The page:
THE future of the Port of Hastings Development Authority is in doubt following the failure of the state government to refinance its operations in last week’s budget.
Hastings MP Neale Burgess has accused the government of “siphoning off” $80 million that should have gone to the authority’s operations.
He said the “disturbing and cynical move” was a “further betrayal” from the Labor government which had provided no new funding for the area.
“Just five months ago the Port of Hastings was building a real future for our community, already providing more than 100 jobs and preparing to provide thousands more over the coming years,” Mr Burgess said. “Now the Port of Hastings Development Authority is just a shell, with the majority of the jobs gone and with Labor delivering the final blow this week by clawing back the remaining $80m of the project’s funding.
“This disgraceful decision is a major blow for jobs, businesses and the economy in the Western Port area and the south east region.”
More jobs are likely to go after next Monday’s meeting of the development authority’s board, with one insider putting staffing levels down to as low as 10.
Neither the Ports Minister Luke Donnellan or the Port of Hastings Development Authority answered questions emailed by The News.
On Monday morning the authority said it had forwarded the questions to the government. Within 90 minutes it sent another email: “The Port of Hastings Development Authority has received funding in the budget to continue to manage the day-to-day operations of the port and to facilitate bulk opportunities.”
The previous Liberal-led coalition established the authority in January 2012 to plan for a new international container port.
The authority is responsible for managing existing trade at the Port of Hastings through an agreement with Patrick Ports Hastings, although the number of ships visiting the port has dropped in the past few years.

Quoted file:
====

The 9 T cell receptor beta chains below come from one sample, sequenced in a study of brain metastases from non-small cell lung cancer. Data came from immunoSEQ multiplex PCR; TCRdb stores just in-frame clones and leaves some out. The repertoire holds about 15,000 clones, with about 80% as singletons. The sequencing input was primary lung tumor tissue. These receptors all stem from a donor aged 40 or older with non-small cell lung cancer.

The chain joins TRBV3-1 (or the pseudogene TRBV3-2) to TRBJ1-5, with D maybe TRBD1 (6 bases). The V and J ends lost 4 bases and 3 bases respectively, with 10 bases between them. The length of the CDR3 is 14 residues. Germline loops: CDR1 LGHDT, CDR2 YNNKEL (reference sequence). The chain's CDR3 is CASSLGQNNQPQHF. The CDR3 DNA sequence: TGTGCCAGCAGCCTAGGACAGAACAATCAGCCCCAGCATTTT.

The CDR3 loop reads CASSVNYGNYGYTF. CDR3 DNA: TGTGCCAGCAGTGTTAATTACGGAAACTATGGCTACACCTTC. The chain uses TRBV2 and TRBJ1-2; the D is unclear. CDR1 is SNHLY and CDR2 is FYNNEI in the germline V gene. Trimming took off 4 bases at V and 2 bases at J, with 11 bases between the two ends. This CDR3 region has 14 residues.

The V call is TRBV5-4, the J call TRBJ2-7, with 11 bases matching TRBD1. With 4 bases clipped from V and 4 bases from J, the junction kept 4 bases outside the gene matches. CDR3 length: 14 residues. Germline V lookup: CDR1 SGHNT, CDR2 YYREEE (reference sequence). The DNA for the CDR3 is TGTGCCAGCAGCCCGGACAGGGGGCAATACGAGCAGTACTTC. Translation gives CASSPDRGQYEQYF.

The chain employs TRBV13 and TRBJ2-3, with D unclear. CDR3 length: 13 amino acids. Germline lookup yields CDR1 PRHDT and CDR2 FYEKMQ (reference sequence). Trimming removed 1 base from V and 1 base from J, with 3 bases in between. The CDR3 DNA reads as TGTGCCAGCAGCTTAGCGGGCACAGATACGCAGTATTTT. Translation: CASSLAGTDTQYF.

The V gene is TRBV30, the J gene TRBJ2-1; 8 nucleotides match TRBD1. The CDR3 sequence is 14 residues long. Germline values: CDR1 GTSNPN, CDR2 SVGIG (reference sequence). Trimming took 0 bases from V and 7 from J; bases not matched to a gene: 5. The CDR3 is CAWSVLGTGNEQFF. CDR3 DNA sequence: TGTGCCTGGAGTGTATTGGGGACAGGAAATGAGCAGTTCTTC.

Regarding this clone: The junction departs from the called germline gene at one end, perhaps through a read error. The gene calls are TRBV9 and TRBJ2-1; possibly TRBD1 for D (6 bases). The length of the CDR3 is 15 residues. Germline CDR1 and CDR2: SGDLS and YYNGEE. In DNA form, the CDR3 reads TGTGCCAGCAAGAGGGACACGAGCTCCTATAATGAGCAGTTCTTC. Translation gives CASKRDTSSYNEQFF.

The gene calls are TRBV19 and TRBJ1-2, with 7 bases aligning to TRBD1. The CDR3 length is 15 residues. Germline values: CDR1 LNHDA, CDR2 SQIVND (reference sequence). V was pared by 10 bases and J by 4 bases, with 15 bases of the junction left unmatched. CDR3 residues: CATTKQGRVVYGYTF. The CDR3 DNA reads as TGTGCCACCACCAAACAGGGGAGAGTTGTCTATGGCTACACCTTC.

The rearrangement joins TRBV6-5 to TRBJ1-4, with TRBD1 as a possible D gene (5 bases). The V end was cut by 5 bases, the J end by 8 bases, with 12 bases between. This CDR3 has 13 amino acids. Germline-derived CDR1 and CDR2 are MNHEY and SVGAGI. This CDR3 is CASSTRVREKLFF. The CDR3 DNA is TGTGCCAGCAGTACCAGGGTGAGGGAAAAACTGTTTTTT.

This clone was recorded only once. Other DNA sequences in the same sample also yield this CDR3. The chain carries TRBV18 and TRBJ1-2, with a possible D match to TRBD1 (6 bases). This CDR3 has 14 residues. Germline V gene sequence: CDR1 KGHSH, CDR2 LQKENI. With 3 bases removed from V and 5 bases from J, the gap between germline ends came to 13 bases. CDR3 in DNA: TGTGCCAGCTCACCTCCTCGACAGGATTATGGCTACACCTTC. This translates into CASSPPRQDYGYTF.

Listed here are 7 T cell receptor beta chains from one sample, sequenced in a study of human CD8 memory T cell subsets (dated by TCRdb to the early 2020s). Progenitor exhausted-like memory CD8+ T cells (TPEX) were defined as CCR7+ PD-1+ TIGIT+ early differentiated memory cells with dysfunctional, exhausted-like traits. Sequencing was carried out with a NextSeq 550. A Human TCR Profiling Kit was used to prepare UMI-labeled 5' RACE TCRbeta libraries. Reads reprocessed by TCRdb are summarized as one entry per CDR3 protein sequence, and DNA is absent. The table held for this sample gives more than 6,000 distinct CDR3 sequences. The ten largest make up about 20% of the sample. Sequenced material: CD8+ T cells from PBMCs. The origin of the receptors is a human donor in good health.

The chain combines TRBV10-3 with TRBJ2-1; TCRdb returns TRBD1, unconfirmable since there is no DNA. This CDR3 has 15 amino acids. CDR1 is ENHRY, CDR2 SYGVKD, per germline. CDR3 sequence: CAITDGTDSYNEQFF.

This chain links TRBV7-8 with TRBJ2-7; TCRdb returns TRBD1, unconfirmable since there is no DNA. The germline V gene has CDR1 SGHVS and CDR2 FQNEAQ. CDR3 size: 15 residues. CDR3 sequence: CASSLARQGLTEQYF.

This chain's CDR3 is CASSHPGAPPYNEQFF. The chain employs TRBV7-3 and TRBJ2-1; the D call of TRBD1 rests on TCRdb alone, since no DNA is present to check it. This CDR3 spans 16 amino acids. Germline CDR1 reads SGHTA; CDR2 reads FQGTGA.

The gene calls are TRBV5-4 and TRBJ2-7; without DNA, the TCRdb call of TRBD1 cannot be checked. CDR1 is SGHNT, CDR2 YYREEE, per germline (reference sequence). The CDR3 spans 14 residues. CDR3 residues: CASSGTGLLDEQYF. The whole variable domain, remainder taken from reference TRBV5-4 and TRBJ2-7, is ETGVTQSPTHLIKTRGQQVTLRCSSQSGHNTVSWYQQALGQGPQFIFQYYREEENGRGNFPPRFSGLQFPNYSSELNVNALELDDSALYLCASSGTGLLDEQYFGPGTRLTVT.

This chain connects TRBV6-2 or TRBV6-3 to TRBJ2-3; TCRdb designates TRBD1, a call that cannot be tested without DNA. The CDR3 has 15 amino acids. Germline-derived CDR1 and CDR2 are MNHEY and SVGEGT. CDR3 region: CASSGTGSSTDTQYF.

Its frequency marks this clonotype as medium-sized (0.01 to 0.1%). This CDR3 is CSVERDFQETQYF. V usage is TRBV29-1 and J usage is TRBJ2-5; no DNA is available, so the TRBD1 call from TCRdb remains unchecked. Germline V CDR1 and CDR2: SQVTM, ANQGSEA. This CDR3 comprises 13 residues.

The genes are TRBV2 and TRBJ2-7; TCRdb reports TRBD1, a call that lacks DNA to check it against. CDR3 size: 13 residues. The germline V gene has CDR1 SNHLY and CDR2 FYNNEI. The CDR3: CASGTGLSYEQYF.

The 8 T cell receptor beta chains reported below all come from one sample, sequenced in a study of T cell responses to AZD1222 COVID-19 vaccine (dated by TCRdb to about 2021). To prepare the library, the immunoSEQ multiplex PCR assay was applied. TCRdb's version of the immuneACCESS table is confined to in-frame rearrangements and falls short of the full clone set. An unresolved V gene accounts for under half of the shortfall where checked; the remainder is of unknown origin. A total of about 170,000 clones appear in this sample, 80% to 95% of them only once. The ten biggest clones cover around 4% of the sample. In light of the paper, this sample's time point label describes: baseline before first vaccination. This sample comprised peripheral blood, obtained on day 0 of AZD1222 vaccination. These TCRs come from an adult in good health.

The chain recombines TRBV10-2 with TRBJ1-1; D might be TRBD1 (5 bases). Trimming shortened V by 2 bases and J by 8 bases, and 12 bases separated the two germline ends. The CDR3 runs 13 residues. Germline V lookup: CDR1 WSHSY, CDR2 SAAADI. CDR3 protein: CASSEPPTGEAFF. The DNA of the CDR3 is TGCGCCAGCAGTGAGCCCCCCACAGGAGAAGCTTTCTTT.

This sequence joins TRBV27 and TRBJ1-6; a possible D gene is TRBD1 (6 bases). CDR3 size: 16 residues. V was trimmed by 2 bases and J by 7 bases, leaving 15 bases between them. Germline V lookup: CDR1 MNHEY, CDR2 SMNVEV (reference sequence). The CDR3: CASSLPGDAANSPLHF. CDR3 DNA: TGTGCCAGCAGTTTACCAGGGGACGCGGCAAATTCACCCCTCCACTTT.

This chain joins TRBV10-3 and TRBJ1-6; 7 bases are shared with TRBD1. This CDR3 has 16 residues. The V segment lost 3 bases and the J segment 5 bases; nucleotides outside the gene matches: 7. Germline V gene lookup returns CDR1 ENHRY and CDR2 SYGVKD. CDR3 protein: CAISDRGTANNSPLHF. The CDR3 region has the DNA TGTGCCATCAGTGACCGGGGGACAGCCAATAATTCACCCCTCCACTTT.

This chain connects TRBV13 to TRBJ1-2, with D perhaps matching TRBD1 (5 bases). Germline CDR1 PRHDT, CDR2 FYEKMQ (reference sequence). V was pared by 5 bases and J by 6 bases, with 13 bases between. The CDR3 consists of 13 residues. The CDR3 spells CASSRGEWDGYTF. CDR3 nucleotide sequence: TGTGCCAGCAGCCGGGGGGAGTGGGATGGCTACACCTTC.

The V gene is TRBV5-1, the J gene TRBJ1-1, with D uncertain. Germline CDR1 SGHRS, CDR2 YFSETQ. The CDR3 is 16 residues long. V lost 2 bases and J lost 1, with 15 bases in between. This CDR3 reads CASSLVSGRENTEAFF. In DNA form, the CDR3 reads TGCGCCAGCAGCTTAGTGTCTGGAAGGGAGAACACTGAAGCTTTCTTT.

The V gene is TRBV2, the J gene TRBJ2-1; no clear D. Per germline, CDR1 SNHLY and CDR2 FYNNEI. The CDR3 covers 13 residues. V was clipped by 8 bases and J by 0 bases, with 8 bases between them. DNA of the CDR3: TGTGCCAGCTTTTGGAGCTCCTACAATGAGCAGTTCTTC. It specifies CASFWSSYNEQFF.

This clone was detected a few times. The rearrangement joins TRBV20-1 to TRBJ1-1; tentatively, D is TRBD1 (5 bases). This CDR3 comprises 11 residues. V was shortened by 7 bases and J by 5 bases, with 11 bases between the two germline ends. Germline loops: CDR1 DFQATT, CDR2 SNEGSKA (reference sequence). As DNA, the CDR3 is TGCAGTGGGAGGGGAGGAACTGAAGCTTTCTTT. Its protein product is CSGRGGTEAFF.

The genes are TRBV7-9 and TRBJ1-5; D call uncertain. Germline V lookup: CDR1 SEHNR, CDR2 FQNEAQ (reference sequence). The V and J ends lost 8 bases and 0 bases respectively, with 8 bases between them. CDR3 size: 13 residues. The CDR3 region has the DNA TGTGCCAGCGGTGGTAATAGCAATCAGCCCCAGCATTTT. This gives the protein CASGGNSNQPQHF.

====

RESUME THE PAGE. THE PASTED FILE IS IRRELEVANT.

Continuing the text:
The authority’s website says round 100-150 vessels are recorded at the port each year, ranging in size up to 100,000 tonnes.
However, the reality is that the port has seen a decline in visits by big ships from about 200 in 2010-2011 to an expected 50 this year.
The authority also has “principles” which include caring for the environment and partnering with the community.
These principles could go part way to explaining why between eight and 11 of the authority’s staff, including its CEP Mike Lean (on at least one day), were available last to plant mangroves in mudflats near Lang Lang. On Monday five of the authority’s staff were helping on mudflats near Grantville.
“In a one line budget entry the Andrews government siphoned off the remaining $80m from our port,” Mr Burgess said.
“Even though they said they were going to take independent advice on where to build our state’s second container port from Infrastructure Victoria and go ahead with it within 12 months of taking government – now just six months away – in this budget they’ve cynically clawed back the PoHDA money and stopped the work that even the greenest groups thought was of the highest quality and vital.
“As the budget surplus is only built on the [abandoned] Commonwealth EWL [East West Link] funding, clearly the $80 million that belongs to this community has gone elsewhere; maybe even to pay not to build a badly needed road.”
Mr Burgess said the Labor government’s attitude towards the Hastings area was in stark contrast towards the “hundreds of millions of dollars were poured into badly needed upgrades to local infrastructure and services”.
This spending had included $110m for port development; $16.3m for a new Somerville police station; $4m for a Somerville technical college; $900,000 for the Hastings jetty; and $81m for Frankston Hospital.